How Much of a Mortgage Payment Can I Afford?

When answering the question, “How much of a mortgage payment can I afford?” several criteria come into play to arrive at that magic number.

Obtaining a mortgage to buy a home is probably the biggest personal transaction the majority of people make. A number of factors will determine how much you can borrow including things like your total income, credit score, debt-to-income, and the ratio of the mortgage amount to your total income.

So, how much of a mortgage can I afford?

As a rule of thumb, most homebuyers can afford a mortgage that works out at between two and two and a half times their total income (before taxes). Using this as a guideline, if you earn a total of $200,000 a year, you should be able to afford a $400,000 to $500,000 mortgage comfortably, but this is just a ballpark figure.

Really, it isn’t how much you can afford, it’s how much you can borrow based on the mortgage company’s prerequisites. Every lender will have its own rules and regulations when it comes to calculating the amount and term of a loan they will offer you.

Generally, every lender will determine how much they are willing to lend you depending on the following:

  • Gross Income

Your gross income is the total of all your income before any taxes and other deductions and can include not only your salary but any other earnings from sources like part-time work, Social Security benefits, self-employment, etc. This is the starting point in any mortgage offer calculation.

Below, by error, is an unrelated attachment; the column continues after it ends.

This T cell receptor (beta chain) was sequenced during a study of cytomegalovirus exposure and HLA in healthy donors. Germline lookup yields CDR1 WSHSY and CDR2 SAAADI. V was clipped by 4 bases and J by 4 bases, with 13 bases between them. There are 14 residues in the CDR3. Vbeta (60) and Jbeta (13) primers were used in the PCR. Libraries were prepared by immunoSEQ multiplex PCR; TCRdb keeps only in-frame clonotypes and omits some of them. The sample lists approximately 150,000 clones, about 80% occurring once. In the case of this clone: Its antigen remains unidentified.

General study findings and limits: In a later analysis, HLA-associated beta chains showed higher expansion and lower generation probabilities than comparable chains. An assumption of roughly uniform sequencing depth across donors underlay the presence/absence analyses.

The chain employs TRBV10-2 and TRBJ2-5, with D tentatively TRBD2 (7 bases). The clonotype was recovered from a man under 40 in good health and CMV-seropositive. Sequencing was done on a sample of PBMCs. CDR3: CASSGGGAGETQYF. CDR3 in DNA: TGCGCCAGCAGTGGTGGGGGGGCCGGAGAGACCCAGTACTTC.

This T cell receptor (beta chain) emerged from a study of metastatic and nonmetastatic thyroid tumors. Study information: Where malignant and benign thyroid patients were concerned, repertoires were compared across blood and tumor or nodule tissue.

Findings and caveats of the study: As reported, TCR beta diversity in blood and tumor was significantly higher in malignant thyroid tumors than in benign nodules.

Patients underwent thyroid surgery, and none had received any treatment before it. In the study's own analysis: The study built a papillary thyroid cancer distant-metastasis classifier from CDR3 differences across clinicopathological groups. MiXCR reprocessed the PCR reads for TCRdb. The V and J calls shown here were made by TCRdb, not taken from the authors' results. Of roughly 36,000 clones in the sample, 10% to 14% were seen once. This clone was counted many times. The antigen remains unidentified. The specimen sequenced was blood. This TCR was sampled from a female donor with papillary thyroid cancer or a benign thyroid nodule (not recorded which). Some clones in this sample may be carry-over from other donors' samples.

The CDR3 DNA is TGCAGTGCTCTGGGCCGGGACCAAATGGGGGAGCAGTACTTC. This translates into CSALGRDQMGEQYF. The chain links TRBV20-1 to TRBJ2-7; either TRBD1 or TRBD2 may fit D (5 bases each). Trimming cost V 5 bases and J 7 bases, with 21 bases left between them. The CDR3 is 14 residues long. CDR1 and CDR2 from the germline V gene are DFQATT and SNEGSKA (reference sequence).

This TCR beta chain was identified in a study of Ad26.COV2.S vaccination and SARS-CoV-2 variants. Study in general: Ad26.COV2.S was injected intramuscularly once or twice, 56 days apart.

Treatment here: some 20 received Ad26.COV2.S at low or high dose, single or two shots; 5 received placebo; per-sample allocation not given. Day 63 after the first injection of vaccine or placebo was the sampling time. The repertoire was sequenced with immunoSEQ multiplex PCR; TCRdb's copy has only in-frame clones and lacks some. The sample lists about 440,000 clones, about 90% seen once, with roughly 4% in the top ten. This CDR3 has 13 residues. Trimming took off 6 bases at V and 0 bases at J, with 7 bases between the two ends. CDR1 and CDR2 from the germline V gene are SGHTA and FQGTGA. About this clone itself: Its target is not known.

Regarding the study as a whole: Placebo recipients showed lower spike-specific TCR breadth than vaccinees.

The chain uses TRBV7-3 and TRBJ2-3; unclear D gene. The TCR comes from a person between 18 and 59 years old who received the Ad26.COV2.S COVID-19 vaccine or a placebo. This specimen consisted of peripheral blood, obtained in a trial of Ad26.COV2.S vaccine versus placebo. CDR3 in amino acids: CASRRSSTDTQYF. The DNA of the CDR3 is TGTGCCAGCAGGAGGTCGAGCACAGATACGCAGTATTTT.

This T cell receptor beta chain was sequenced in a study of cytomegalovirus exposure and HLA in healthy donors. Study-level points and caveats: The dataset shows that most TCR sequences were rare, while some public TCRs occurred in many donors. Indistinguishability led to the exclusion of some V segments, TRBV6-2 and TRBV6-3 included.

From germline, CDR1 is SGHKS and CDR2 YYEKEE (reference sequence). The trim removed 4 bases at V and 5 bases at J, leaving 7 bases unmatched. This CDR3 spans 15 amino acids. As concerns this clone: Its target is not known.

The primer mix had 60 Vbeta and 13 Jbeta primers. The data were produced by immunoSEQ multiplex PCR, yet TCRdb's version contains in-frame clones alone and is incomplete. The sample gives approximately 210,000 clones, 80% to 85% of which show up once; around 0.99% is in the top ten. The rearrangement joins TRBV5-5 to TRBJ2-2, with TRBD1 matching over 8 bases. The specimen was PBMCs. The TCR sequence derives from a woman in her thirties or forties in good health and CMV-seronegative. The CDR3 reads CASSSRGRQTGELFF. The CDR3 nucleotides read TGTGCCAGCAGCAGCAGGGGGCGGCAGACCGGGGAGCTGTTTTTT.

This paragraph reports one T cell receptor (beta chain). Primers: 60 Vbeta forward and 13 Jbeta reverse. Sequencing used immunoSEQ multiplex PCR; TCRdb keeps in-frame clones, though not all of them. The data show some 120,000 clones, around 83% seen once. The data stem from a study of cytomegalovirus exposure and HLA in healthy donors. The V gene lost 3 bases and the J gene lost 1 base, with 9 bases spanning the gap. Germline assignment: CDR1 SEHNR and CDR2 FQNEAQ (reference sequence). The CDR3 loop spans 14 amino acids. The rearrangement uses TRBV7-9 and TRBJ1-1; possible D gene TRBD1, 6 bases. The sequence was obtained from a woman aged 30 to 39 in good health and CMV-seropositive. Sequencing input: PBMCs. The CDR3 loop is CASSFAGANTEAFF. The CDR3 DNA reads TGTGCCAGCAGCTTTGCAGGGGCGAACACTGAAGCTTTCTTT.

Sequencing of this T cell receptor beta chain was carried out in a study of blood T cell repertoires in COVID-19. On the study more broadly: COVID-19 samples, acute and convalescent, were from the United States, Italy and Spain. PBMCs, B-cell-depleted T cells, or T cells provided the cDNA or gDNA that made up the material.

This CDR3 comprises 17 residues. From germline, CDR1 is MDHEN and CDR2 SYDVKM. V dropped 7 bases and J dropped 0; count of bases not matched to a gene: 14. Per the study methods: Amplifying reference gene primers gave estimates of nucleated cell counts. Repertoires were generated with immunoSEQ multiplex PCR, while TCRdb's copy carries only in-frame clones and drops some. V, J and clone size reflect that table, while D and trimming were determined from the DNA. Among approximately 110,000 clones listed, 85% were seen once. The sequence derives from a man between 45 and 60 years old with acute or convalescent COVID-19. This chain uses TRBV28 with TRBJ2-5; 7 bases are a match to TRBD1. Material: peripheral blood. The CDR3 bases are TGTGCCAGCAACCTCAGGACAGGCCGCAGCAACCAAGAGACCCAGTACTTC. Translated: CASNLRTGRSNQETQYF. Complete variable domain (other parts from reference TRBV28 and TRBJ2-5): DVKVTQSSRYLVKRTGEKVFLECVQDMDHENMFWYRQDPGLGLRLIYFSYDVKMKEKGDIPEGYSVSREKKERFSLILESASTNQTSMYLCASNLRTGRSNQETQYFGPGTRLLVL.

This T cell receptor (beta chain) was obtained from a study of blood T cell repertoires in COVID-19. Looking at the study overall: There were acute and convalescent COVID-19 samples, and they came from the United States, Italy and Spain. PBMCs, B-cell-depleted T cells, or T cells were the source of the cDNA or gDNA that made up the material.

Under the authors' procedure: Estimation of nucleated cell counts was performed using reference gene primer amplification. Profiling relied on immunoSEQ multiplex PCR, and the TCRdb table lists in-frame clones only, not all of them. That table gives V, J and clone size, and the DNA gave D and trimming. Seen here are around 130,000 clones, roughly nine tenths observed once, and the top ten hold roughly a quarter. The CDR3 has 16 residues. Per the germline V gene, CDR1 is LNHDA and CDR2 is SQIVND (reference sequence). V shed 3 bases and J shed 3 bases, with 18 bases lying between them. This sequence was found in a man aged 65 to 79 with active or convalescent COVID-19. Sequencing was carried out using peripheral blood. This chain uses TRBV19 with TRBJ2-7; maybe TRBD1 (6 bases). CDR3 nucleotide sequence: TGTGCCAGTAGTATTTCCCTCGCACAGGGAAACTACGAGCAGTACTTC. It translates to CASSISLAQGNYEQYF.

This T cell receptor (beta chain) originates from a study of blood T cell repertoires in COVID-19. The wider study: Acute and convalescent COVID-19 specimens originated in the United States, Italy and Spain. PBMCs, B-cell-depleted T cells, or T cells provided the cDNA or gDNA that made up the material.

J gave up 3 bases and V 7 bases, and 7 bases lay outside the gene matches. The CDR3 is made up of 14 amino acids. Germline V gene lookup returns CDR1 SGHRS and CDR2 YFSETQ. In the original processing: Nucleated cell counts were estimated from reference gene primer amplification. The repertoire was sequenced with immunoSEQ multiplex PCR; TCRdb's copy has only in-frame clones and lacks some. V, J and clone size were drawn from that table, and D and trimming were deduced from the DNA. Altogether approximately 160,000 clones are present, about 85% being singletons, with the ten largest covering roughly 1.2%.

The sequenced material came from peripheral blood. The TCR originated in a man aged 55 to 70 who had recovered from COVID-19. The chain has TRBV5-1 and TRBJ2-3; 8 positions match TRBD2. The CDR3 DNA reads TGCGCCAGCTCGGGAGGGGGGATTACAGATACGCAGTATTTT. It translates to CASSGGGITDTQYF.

• Income ratios

Your gross income plays an important part in two critical ratio calculations.

1) Debt to Income Ratio (DTI)

The DTI ratio works out what percentage of your gross income is needed to cover all your debts, including credit card payments, loan payments, and more importantly mortgage payments. Your DTI should not be more than 36% of your pre-tax total income. While this percentage is “ideal”, there are occasions when you may be able to obtain a mortgage with a higher DTI. If you have a high credit score, but your DTI ratio is higher, then lenders may still look favorably on your application. Also, some loans, like an FHA mortgage, allow for debt to income ratios of 43% or more in certain circumstances.

2) Mortgage to Income Ratio

This is how much of your annual income can be used to pay your mortgage every month. The monthly mortgage payment will be made up of principal, interest, taxes, and insurance. Taxes and insurance are generally escrowed by the mortgage company each month, but if private mortgage insurance (PMI) is needed, then this is added to the monthly payment, not escrowed. This ratio, in a perfect situation, should be no more than 28% of your gross income. However, nothing is perfect in this world, and lenders know this and may let you go above 30% or even 40%.

  • Your FICO credit score

Credit scores can be anywhere from 300 to 850. A score of 740 or above is considered to be very good, but you don’t need a score that high to get a mortgage. A person with a credit score below 580 is considered to be a risky borrower. Many lenders will approve loans to borrowers with a score between 580 and 669, and a score of 670 to 739 is deemed to be a good score, with anything above being very good to exceptional.